Sunday, September 14, 2014

The Riverside Trail - Part 3

We were hiking the Riverside Trail along the banks of the St. Regis River and began to see these lovely Gentians in bloom. It's difficult for me to know which species they were, but comparing them to my field guide now, after the fact, I'm inclined to call them Soapwort Gentians:

We pushed onward through the shoreline brush as the trail got longer and less well marked. I had not yet seen the trail intersection which would give us another route back to the car and I was becoming concerned. The dogs, however, were still having a grand time:

The trail continued to be sparsely marked, and then not at all. We retreated back into the forest to search for it, leaving the river just close enough to act as a guidepost:

I explored several possible trails which proved to be illusions. I finally decided that our only option was to return the way we came, so we started back along the riverside trail. Daphne and Clover danced out onto the rocks whenever possible:

Papillons aren't much for swimming, but rock hopping is definitely a specialty:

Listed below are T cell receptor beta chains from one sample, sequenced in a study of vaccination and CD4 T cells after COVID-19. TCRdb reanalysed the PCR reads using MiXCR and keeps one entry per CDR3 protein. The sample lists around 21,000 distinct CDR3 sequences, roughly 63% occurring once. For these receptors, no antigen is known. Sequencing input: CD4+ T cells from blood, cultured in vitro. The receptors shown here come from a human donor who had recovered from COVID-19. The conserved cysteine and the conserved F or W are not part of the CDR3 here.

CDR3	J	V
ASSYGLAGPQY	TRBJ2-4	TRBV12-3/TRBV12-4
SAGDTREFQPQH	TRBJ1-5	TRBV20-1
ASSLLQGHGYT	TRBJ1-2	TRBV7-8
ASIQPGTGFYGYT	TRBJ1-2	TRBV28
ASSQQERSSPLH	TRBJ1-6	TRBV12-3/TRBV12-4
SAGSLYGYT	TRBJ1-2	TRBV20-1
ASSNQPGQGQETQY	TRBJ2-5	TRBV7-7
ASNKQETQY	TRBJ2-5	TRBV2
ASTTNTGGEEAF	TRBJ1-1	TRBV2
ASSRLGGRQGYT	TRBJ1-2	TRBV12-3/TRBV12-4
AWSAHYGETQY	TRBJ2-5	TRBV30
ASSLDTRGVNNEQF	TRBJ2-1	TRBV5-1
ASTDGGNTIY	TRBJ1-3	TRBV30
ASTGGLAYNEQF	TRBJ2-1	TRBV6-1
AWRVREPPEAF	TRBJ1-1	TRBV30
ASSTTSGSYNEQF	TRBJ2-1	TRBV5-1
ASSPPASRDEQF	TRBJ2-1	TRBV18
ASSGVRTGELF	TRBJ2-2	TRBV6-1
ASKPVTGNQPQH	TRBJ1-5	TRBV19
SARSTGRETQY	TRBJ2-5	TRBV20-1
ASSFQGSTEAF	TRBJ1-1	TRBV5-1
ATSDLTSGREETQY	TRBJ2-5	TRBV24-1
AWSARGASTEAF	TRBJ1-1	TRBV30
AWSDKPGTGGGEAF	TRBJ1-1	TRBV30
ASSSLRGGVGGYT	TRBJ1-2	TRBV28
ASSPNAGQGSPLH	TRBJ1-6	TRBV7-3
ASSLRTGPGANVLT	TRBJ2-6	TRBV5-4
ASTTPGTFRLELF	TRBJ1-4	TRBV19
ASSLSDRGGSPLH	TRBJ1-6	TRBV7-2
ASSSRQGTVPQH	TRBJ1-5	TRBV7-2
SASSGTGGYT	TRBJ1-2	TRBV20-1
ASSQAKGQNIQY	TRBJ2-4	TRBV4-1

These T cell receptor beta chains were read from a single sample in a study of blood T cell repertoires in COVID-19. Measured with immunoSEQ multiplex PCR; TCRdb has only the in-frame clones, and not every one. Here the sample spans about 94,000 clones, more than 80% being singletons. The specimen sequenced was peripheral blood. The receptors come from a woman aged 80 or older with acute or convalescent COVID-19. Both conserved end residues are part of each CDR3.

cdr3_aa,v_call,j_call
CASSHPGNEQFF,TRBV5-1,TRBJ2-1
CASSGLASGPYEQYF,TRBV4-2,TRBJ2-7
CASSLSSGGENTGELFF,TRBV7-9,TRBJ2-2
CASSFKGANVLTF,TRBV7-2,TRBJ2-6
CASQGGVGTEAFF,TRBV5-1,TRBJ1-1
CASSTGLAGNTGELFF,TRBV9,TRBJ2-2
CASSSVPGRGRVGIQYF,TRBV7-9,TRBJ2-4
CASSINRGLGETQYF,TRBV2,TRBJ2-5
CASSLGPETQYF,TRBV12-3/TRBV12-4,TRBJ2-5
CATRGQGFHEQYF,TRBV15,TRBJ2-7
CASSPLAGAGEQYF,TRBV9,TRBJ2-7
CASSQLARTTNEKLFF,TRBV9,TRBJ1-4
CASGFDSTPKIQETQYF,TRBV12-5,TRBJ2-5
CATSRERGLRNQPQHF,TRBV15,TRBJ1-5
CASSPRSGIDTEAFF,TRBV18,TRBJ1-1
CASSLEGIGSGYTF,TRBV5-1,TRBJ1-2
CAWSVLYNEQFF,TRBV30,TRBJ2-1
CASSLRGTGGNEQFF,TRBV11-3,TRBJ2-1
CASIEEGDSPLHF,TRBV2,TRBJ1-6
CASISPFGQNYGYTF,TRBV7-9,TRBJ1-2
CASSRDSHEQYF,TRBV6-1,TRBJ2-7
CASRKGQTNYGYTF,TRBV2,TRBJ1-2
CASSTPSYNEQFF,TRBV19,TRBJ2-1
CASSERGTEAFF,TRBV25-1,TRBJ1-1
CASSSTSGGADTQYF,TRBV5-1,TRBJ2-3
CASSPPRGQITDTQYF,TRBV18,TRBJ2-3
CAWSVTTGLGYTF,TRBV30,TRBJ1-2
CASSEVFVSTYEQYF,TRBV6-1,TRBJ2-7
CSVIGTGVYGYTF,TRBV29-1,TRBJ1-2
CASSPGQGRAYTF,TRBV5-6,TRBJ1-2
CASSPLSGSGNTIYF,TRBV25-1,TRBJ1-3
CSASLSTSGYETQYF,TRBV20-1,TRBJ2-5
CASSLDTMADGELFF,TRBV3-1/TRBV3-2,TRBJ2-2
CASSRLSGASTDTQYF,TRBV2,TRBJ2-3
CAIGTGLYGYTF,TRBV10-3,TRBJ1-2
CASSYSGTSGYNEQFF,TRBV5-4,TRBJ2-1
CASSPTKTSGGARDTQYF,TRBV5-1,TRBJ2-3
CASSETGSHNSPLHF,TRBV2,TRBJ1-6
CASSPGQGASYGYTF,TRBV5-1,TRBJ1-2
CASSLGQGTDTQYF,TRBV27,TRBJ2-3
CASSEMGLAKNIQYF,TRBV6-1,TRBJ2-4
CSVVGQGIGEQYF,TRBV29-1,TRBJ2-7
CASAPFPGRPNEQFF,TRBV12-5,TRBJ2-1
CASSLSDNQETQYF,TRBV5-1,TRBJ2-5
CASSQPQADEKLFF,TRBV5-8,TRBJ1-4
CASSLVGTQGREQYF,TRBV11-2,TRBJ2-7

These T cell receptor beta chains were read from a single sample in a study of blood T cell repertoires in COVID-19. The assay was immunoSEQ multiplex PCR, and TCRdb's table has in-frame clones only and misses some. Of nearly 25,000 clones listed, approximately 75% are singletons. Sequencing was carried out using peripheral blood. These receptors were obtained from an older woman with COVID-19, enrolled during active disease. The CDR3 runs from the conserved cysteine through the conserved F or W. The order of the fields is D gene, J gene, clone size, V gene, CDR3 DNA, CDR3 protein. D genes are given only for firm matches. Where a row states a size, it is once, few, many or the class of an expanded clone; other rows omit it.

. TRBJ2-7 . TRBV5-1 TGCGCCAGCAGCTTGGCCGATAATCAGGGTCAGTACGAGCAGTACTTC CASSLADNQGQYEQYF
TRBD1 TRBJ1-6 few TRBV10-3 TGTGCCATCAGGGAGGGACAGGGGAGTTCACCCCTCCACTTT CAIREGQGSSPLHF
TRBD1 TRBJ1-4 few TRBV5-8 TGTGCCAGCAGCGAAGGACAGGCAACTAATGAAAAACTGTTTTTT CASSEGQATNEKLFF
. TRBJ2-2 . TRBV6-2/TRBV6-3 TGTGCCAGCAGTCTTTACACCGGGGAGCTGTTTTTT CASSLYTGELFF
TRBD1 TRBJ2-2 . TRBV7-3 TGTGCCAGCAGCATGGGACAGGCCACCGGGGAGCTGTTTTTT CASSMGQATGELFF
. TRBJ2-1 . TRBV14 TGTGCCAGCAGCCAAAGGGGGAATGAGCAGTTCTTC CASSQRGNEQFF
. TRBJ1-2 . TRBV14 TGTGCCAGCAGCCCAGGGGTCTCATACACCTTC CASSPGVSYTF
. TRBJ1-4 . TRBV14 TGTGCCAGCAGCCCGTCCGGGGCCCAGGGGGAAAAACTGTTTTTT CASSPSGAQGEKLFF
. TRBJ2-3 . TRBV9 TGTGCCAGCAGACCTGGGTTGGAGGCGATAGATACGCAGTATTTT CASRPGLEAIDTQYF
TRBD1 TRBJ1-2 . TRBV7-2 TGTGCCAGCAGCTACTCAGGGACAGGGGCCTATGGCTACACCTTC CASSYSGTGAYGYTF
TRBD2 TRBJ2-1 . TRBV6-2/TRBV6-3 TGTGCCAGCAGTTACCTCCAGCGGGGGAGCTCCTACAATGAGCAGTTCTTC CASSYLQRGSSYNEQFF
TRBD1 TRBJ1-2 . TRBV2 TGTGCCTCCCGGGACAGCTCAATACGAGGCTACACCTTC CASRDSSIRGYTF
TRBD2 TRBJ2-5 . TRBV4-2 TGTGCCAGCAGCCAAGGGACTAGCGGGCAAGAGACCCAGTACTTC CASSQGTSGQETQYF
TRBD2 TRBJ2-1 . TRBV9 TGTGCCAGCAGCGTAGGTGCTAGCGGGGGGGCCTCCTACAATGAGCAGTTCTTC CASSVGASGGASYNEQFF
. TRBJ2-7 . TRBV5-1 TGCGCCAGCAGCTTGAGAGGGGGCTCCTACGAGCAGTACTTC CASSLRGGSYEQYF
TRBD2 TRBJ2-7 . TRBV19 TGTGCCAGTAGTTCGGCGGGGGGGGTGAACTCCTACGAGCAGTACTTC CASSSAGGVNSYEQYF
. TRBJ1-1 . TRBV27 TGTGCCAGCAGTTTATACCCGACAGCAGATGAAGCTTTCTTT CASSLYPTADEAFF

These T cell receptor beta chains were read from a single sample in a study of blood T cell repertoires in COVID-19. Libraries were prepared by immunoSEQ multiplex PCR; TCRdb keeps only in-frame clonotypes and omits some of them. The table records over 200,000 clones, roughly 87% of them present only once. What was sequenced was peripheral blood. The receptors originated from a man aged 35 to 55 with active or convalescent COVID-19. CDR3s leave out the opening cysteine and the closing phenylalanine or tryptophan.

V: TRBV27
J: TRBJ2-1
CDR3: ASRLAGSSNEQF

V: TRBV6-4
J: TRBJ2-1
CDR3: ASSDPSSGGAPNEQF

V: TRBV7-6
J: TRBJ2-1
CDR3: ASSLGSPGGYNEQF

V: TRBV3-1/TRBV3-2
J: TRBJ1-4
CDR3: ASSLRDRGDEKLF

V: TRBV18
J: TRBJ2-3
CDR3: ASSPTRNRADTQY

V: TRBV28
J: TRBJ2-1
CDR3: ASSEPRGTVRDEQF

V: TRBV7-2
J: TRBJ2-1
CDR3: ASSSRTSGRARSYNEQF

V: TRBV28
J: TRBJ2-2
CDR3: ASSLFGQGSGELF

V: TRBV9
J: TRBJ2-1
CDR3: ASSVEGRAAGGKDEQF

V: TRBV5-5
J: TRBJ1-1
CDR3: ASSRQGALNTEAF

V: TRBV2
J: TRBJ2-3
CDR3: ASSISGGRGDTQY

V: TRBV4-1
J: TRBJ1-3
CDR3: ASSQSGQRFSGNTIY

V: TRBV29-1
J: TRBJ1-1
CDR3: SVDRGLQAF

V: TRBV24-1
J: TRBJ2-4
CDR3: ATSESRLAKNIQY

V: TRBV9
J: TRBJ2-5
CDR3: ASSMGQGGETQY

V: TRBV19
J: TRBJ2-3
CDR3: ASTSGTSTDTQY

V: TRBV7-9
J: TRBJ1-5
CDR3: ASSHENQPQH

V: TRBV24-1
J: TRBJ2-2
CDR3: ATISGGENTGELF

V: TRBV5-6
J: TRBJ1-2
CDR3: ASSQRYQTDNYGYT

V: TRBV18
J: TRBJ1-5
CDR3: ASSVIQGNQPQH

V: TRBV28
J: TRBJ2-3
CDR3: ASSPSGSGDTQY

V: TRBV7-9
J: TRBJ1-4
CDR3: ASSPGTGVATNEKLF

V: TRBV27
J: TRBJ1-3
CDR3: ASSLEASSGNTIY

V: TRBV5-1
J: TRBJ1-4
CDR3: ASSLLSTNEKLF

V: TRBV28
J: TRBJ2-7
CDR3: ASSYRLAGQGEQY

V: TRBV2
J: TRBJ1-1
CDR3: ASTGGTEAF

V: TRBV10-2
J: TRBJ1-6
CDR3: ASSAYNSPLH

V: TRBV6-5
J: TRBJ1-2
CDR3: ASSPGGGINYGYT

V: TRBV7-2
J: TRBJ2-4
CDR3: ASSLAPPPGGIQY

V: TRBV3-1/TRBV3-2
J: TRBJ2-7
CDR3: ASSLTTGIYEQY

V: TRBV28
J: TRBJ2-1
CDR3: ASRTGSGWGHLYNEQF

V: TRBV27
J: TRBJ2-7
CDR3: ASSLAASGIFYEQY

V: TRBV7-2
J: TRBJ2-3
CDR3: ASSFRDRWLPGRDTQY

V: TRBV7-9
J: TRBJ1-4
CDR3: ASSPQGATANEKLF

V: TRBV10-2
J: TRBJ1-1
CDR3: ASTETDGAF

We returned the way we'd come, retracing our steps through the forest:

There were lots of white mushrooms growing on the forest floor, but these yellow beauties were my favorites:

Seamus and I were both slowing down at this point. In fact, I had to help Seamus over a fallen log and it became apparent that his back legs were very tired:

But the St. Regis River was ever present, ever lovely, a wild presence wherever we hiked:

We made fewer riverside stops on the way back, yet still there were places where we just couldn't resist:

We stopped at the river one last time where the trail made a sharp turn back into the forest and up the steep incline back toward where we'd parked:

It was all forest from then on and we were tired - even the Papillons. Poor Seamus was so exhausted that he needed help standing up when we'd returned home (he was all better by the next morning). So the Riverside Trail in Parishville had lots of surprises for us, both good and bad. But the most memorable part of the hike was the magnificent, wild St. Regis River:

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